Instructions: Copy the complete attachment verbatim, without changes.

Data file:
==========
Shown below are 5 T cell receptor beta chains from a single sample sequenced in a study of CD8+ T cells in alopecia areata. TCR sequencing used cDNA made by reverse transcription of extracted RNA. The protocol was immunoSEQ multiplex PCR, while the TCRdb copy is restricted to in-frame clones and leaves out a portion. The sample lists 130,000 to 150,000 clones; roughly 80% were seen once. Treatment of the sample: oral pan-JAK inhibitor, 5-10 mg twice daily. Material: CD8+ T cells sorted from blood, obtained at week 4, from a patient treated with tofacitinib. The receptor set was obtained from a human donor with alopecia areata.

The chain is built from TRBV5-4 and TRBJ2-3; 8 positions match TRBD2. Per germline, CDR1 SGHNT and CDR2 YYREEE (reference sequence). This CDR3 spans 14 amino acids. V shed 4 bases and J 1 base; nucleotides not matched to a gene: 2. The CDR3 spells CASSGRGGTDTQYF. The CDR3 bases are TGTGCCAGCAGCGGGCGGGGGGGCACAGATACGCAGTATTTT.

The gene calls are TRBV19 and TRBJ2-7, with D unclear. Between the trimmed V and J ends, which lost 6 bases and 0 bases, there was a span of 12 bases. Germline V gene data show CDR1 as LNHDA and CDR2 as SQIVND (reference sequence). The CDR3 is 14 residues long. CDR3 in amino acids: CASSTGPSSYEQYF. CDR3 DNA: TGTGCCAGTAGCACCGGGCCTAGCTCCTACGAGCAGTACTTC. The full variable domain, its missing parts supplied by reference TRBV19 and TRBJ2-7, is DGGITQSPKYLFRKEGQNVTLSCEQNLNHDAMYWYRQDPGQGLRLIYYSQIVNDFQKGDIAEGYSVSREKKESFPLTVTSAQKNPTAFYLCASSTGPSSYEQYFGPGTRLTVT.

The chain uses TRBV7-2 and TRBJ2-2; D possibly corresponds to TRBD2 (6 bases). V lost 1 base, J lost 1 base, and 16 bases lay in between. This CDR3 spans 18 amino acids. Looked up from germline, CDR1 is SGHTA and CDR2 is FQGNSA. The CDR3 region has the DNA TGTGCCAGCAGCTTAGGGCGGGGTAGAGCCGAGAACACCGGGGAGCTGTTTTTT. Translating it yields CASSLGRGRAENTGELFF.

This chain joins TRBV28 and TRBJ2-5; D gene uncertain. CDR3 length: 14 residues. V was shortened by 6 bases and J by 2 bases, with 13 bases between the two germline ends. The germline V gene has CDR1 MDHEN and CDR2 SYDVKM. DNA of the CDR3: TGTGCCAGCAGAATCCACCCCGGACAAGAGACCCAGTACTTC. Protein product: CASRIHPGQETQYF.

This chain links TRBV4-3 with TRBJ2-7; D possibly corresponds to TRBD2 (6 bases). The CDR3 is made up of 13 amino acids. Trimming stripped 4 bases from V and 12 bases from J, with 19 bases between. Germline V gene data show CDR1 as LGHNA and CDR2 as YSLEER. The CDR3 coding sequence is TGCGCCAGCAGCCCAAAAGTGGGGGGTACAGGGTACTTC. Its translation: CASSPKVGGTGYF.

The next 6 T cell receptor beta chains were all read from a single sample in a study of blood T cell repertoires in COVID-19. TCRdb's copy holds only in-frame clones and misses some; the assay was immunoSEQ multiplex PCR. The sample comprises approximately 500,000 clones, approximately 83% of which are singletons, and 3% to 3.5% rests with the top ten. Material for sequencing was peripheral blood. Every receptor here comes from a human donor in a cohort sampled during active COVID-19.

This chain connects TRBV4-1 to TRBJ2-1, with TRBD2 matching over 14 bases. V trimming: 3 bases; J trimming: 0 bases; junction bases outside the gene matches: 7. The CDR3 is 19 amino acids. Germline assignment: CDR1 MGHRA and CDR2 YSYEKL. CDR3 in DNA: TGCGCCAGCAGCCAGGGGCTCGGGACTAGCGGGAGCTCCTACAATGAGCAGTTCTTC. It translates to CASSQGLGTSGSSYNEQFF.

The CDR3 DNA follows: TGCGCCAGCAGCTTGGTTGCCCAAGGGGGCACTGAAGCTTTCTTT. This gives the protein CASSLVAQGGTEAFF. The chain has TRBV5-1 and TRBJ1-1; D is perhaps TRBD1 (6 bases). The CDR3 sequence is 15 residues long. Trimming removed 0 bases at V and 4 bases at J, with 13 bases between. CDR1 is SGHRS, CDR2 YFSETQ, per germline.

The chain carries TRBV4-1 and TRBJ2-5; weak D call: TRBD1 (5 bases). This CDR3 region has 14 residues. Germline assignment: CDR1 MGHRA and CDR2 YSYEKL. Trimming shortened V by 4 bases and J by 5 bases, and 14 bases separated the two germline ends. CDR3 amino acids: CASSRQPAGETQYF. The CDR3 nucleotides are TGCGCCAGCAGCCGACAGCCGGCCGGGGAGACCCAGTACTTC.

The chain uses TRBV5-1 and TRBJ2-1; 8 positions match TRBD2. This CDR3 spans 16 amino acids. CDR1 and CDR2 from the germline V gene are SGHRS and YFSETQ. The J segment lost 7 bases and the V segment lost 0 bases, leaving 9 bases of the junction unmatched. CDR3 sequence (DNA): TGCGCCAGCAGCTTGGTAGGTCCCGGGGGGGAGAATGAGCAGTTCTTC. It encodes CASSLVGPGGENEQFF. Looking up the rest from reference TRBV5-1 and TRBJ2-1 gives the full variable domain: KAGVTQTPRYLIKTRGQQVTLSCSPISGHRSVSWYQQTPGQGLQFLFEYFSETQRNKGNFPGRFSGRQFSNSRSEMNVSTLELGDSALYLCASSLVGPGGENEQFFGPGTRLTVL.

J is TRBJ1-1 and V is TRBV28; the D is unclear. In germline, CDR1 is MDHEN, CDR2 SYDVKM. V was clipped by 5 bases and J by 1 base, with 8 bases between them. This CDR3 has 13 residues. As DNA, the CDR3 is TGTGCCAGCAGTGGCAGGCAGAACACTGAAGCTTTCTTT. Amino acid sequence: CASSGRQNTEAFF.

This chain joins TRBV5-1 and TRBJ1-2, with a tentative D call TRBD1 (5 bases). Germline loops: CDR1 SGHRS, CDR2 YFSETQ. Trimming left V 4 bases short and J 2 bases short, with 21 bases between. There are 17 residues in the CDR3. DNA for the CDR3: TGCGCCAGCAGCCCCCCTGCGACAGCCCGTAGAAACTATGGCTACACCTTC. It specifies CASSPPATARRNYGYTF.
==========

Shown below are 5 T cell receptor beta chains from a single sample sequenced in a study of CD8+ T cells in alopecia areata. TCR sequencing used cDNA made by reverse transcription of extracted RNA. The protocol was immunoSEQ multiplex PCR, while the TCRdb copy is restricted to in-frame clones and leaves out a portion. The sample lists 130,000 to 150,000 clones; roughly 80% were seen once. Treatment of the sample: oral pan-JAK inhibitor, 5-10 mg twice daily. Material: CD8+ T cells sorted from blood, obtained at week 4, from a patient treated with tofacitinib. The receptor set was obtained from a human donor with alopecia areata.

The chain is built from TRBV5-4 and TRBJ2-3; 8 positions match TRBD2. Per germline, CDR1 SGHNT and CDR2 YYREEE (reference sequence). This CDR3 spans 14 amino acids. V shed 4 bases and J 1 base; nucleotides not matched to a gene: 2. The CDR3 spells CASSGRGGTDTQYF. The CDR3 bases are TGTGCCAGCAGCGGGCGGGGGGGCACAGATACGCAGTATTTT.

The gene calls are TRBV19 and TRBJ2-7, with D unclear. Between the trimmed V and J ends, which lost 6 bases and 0 bases, there was a span of 12 bases. Germline V gene data show CDR1 as LNHDA and CDR2 as SQIVND (reference sequence). The CDR3 is 14 residues long. CDR3 in amino acids: CASSTGPSSYEQYF. CDR3 DNA: TGTGCCAGTAGCACCGGGCCTAGCTCCTACGAGCAGTACTTC. The full variable domain, its missing parts supplied by reference TRBV19 and TRBJ2-7, is DGGITQSPKYLFRKEGQNVTLSCEQNLNHDAMYWYRQDPGQGLRLIYYSQIVNDFQKGDIAEGYSVSREKKESFPLTVTSAQKNPTAFYLCASSTGPSSYEQYFGPGTRLTVT.

The chain uses TRBV7-2 and TRBJ2-2; D possibly corresponds to TRBD2 (6 bases). V lost 1 base, J lost 1 base, and 16 bases lay in between. This CDR3 spans 18 amino acids. Looked up from germline, CDR1 is SGHTA and CDR2 is FQGNSA. The CDR3 region has the DNA TGTGCCAGCAGCTTAGGGCGGGGTAGAGCCGAGAACACCGGGGAGCTGTTTTTT. Translating it yields CASSLGRGRAENTGELFF.

This chain joins TRBV28 and TRBJ2-5; D gene uncertain. CDR3 length: 14 residues. V was shortened by 6 bases and J by 2 bases, with 13 bases between the two germline ends. The germline V gene has CDR1 MDHEN and CDR2 SYDVKM. DNA of the CDR3: TGTGCCAGCAGAATCCACCCCGGACAAGAGACCCAGTACTTC. Protein product: CASRIHPGQETQYF.

This chain links TRBV4-3 with TRBJ2-7; D possibly corresponds to TRBD2 (6 bases). The CDR3 is made up of 13 amino acids. Trimming stripped 4 bases from V and 12 bases from J, with 19 bases between. Germline V gene data show CDR1 as LGHNA and CDR2 as YSLEER. The CDR3 coding sequence is TGCGCCAGCAGCCCAAAAGTGGGGGGTACAGGGTACTTC. Its translation: CASSPKVGGTGYF.

The next 6 T cell receptor beta chains were all read from a single sample in a study of blood T cell repertoires in COVID-19. TCRdb's copy holds only in-frame clones and misses some; the assay was immunoSEQ multiplex PCR. The sample comprises approximately 500,000 clones, approximately 83% of which are singletons, and 3% to 3.5% rests with the top ten. Material for sequencing was peripheral blood. Every receptor here comes from a human donor in a cohort sampled during active COVID-19.

This chain connects TRBV4-1 to TRBJ2-1, with TRBD2 matching over 14 bases. V trimming: 3 bases; J trimming: 0 bases; junction bases outside the gene matches: 7. The CDR3 is 19 amino acids. Germline assignment: CDR1 MGHRA and CDR2 YSYEKL. CDR3 in DNA: TGCGCCAGCAGCCAGGGGCTCGGGACTAGCGGGAGCTCCTACAATGAGCAGTTCTTC. It translates to CASSQGLGTSGSSYNEQFF.

The CDR3 DNA follows: TGCGCCAGCAGCTTGGTTGCCCAAGGGGGCACTGAAGCTTTCTTT. This gives the protein CASSLVAQGGTEAFF. The chain has TRBV5-1 and TRBJ1-1; D is perhaps TRBD1 (6 bases). The CDR3 sequence is 15 residues long. Trimming removed 0 bases at V and 4 bases at J, with 13 bases between. CDR1 is SGHRS, CDR2 YFSETQ, per germline.

The chain carries TRBV4-1 and TRBJ2-5; weak D call: TRBD1 (5 bases). This CDR3 region has 14 residues. Germline assignment: CDR1 MGHRA and CDR2 YSYEKL. Trimming shortened V by 4 bases and J by 5 bases, and 14 bases separated the two germline ends. CDR3 amino acids: CASSRQPAGETQYF. The CDR3 nucleotides are TGCGCCAGCAGCCGACAGCCGGCCGGGGAGACCCAGTACTTC.

The chain uses TRBV5-1 and TRBJ2-1; 8 positions match TRBD2. This CDR3 spans 16 amino acids. CDR1 and CDR2 from the germline V gene are SGHRS and YFSETQ. The J segment lost 7 bases and the V segment lost 0 bases, leaving 9 bases of the junction unmatched. CDR3 sequence (DNA): TGCGCCAGCAGCTTGGTAGGTCCCGGGGGGGAGAATGAGCAGTTCTTC. It encodes CASSLVGPGGENEQFF. Looking up the rest from reference TRBV5-1 and TRBJ2-1 gives the full variable domain: KAGVTQTPRYLIKTRGQQVTLSCSPISGHRSVSWYQQTPGQGLQFLFEYFSETQRNKGNFPGRFSGRQFSNSRSEMNVSTLELGDSALYLCASSLVGPGGENEQFFGPGTRLTVL.

J is TRBJ1-1 and V is TRBV28; the D is unclear. In germline, CDR1 is MDHEN, CDR2 SYDVKM. V was clipped by 5 bases and J by 1 base, with 8 bases between them. This CDR3 has 13 residues. As DNA, the CDR3 is TGTGCCAGCAGTGGCAGGCAGAACACTGAAGCTTTCTTT. Amino acid sequence: CASSGRQNTEAFF.

This chain joins TRBV5-1 and TRBJ1-2, with a tentative D call TRBD1 (5 bases). Germline loops: CDR1 SGHRS, CDR2 YFSETQ. Trimming left V 4 bases short and J 2 bases short, with 21 bases between. There are 17 residues in the CDR3. DNA for the CDR3: TGCGCCAGCAGCCCCCCTGCGACAGCCCGTAGAAACTATGGCTACACCTTC. It specifies CASSPPATARRNYGYTF.